Matins legacy

Just by coincidence after watching the news yesterday it caught my eye that the next program had to do with Sundsvall. It was being shown on Swedish Public Television, SVT and the name of the program is Arvinge okänd, ( Heir unknown). I kept in on. The program featured a search for people who had died and where no persons were found to collect an inherance.

It was about Matin Kamal. I first met him when I was studying at Umeå University. I recalled how he told me about the many courses he had taken and somehow he was interested to talk to me. His Swedish was not good. This was sometime at the end of the seventies. Many years went by and he once again appeared and contacted me when I was chairman of a municipal committee some 10 years ago. I recall him presenting me with some ideas to meet challenges in immigration. By this time he was living in Sundsvall. 

Much of Matins personality came through in the program now some 5 years after his passing. He left 2 million Swedish Crowns and eventually the program found the children of his siblings in England and in Pakistan. 

Matin Kamal belongs to a group of people that having many ideas can never materialize them or get others to help them materialize them. For these and other reasons Matin never had a job. Having taken many courses at University does not help. 

I think many politicians can witness on having had this type of contacts. People like Matin look them up to try to convince them of ways to solve political challenges. 

We know that every brain is individual. We know that many ideas never come to being because the communication is not there. Matins legacy with help of this program was a step to understand people like him. 

People that came in contact with him understood that he had important plans and ideas. He wanted to help for a better social justice and he was concerned with climate change. He was generous when he could be and that is how he will be remembered by the few that knew or understood him. 

According to Barata…


João Barata is a student of photojournalism at Mid Sweden University in Sundsvall. He has as part of his work interviewed me in 2013. I have with his pernission decided to post his own version of myself here and share it with you.

“The Marginal road gave a good view of the Lisbon coast. When will I ever see it again, he thought while being driven by his dad to the airport. Joao Pinheiro decided to leave Portugal and move to the country where he was born, England. A war was going on between the Portuguese regime and the colonies. Angola, Guine-Bissau and Mozambique were the destination of several young men that had to fight for a regime that many, like Joao, did not support.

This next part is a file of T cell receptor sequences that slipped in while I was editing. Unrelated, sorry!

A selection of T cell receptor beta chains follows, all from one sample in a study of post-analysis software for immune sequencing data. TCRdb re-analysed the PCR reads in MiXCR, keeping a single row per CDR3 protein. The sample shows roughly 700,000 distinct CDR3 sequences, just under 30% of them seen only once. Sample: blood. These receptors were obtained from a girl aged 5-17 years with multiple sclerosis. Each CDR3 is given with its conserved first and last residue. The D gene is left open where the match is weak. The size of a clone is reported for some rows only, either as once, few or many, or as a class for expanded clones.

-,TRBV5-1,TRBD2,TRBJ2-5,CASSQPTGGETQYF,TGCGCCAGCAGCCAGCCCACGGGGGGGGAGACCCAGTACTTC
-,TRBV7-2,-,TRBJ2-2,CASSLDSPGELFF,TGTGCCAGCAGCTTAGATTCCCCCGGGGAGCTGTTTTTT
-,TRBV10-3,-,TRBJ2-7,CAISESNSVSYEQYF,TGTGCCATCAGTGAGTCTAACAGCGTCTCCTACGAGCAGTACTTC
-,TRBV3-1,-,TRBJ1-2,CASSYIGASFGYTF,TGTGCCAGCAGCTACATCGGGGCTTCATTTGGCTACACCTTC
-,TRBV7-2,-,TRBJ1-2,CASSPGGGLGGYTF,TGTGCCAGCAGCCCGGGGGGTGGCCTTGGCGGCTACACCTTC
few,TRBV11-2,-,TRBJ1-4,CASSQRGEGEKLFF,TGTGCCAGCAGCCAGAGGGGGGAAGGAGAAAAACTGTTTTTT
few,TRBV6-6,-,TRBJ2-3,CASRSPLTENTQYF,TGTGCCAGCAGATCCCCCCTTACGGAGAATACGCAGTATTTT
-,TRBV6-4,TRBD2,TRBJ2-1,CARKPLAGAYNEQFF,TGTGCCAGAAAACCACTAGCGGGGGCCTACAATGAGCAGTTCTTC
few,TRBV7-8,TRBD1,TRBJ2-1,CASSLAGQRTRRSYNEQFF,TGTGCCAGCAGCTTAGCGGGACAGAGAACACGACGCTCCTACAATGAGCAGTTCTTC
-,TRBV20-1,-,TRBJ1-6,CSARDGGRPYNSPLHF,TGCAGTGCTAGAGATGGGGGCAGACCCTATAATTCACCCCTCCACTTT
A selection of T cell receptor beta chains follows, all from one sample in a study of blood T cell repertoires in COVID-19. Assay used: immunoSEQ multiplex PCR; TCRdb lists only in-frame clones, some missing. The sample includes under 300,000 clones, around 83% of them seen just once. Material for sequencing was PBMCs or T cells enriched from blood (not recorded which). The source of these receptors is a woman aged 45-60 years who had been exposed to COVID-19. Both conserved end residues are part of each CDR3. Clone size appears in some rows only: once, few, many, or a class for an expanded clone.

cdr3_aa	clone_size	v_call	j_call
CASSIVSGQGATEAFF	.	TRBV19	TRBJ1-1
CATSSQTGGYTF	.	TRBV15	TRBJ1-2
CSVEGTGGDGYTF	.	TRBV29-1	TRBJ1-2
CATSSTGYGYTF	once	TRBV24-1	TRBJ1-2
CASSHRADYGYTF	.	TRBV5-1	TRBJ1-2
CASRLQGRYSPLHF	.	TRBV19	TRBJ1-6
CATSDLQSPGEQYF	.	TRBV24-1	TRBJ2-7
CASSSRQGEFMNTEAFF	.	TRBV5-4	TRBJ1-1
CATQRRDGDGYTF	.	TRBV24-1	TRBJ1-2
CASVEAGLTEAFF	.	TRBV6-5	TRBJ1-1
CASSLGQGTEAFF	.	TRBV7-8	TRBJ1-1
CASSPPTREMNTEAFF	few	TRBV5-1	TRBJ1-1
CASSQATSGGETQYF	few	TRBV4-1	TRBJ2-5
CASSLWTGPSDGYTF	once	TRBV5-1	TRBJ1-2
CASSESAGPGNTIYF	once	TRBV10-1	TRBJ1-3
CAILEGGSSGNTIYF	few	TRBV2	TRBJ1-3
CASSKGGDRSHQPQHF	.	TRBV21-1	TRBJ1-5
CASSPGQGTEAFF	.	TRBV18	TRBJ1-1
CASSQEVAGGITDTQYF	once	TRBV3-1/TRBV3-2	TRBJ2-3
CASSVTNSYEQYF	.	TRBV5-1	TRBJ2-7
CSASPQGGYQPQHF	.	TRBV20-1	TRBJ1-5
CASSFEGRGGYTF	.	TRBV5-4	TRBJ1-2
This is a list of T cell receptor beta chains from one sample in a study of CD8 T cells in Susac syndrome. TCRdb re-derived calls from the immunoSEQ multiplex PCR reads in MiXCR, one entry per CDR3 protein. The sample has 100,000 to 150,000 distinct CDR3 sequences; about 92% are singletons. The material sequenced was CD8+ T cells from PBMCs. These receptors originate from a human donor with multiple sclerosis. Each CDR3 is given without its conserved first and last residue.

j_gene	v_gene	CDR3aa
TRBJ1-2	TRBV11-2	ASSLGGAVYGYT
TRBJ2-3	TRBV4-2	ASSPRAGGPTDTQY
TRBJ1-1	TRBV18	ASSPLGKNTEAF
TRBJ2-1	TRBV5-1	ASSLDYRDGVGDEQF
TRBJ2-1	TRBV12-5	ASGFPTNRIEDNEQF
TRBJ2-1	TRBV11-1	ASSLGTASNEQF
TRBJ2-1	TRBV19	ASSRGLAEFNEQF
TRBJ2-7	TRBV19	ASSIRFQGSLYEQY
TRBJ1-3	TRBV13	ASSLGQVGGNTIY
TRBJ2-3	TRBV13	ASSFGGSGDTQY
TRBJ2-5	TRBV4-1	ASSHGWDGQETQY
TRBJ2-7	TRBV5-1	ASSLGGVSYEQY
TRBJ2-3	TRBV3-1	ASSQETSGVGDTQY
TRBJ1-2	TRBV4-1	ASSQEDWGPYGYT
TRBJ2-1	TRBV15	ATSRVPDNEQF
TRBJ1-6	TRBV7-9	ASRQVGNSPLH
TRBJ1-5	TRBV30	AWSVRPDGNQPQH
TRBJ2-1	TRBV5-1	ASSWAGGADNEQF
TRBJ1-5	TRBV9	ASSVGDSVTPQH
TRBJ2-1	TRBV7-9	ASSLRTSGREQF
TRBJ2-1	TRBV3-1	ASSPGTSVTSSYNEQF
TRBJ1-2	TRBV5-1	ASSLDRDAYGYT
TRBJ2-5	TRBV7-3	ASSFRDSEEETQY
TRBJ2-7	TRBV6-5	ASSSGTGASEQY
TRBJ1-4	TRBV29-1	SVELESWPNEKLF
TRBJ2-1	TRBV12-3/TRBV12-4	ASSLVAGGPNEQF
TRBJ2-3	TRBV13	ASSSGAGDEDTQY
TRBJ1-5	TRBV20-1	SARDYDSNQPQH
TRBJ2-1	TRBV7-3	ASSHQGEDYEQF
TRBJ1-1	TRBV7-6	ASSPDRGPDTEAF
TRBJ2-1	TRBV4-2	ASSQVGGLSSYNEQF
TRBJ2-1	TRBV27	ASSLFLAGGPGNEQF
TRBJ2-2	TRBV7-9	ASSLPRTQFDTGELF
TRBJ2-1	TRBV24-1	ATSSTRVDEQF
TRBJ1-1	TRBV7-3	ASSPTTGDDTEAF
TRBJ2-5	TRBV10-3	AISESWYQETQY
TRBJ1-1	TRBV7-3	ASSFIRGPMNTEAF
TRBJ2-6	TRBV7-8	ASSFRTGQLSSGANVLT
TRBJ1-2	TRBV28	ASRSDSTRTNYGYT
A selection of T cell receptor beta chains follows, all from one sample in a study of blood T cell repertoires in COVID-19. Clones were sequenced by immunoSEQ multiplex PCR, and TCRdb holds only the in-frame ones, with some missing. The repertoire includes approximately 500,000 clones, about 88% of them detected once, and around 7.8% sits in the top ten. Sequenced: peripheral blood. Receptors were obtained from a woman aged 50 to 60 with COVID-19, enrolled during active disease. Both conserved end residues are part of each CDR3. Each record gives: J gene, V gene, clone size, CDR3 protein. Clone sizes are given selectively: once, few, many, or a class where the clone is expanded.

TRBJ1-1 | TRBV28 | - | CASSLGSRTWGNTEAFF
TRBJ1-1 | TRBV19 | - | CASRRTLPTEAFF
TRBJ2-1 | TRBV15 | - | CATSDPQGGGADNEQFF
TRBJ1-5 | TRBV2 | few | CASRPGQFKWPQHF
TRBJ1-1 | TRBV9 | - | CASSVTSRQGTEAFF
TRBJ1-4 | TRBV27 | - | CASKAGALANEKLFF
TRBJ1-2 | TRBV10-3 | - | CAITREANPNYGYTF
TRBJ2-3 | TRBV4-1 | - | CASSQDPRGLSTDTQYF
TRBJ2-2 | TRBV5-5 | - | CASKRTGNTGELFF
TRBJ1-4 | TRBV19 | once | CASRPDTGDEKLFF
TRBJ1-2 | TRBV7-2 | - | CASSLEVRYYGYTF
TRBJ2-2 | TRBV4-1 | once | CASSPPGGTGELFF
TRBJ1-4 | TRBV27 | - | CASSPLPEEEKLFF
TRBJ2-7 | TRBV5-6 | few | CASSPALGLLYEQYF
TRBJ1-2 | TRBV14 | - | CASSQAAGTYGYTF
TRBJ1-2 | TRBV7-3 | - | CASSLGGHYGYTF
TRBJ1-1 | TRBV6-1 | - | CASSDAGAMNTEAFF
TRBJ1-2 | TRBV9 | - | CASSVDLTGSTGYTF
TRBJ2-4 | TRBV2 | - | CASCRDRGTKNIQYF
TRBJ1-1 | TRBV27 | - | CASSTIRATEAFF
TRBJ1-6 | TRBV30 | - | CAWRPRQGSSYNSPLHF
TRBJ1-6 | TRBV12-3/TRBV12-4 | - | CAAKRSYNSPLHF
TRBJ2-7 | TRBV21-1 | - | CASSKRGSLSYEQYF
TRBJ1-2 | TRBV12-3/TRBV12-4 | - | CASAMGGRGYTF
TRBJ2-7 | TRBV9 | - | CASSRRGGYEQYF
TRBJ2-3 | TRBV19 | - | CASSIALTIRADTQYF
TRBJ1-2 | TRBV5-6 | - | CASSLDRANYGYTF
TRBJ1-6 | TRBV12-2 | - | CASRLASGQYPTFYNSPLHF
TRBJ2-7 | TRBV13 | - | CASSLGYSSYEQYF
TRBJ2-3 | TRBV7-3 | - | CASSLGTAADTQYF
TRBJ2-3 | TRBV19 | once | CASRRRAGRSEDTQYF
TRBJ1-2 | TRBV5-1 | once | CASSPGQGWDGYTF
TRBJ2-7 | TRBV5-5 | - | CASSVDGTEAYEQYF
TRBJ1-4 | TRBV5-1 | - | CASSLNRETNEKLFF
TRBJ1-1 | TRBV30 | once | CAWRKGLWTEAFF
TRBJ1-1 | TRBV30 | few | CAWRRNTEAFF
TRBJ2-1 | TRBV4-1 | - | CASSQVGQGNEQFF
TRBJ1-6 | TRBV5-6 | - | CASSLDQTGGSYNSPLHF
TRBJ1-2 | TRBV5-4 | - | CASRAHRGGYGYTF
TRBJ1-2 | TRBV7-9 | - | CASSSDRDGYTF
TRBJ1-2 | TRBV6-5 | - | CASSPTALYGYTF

The arrival in the UK on the 11th of September 1968 was a turning point in his life. Many times the 16-year-old felt alone and displaced from a culture he had left behind at the age of three. To adapt and to integrate in the British society was extremely difficult during that first year. It would take time to make friends and to fully understand his new being. Fortunately he had the help from his uncle, who owned a chain of Patisseries spread all over south London. Joao was delighted that Uncle Dennis was prepared to give him employment and a living wage of 6 guineas a week. During those first months, his grandfather Joseph was also an extremely important person in the integration process. He helped him finding a job in the City (London’s’ financial district), and bought him his first tie. He even taught him to make a knot with it. In addition, he sent an envelope with a pound every Friday that many times kept Joao going.


On a cold, sunny autumn day I meet Joao for an interview. We gather outside the local library, near the Council offices where he works as a politician. We are not in Portugal or England but in Sundsvall, Sweden. It’s a small city halfway the coastline of the country. Joao’s job with the Department of Education is to improve learning standards in schools; “Education is my passion,” he points out. The politician seems to know almost everyone that passes by and even enquires the Polish workforce, restoring the pavement outside the main building, about their lives in Sweden. Before we go inside, Joao says to me, “Immigrants have value”.

We find some available seats in the library’s café and order coffee. Joao moved to Sweden in 1973 with is first wife Mona. Her parents were loyal to the workers and cooperative movement led by the Swedish Social Democratic Party. He tells me, “Mona’s father did volunteer work (…) we would not fill the car with petrol anywhere else but at the cooperative”. Everyone in the family was a member of the trade union. It was practice every day of the month, every month of the year. “It was a powerful religion”, Joao recalls. They had a great influence on him and within months of his arrival he went on to join the Party.

A few years later he volunteered to work with the GIF’s program, ‘Back to Basics’. Sundsvall’s biggest football club had the youth department underdeveloped and was missing the basic services that could help the local communities to enroll on sports activities. “I wanted to assist this communities in helping young people to feel integrated socially”, he says. “People that had money could do two or three sports but the immigrant communities were left out.” So, in 2001, he became President for the youth department of the club and by 2009 they had one of the best academies in the country.

Near the end of the interview, Joao opens up about the recent difficult times he’s been going through. In 2011 he lost two extremely important people during his existence, Mona and his mother. Their death made the 60-year-old look back at his life. It was difficult for him to cope with the loss, “it made me think about what and who I am”, he reveals. Shortly after, he started a blog on his earliest memories, “I write to publish some of the thoughts that passed through my mind in those days. Maybe I can make sense of it now”, he adds.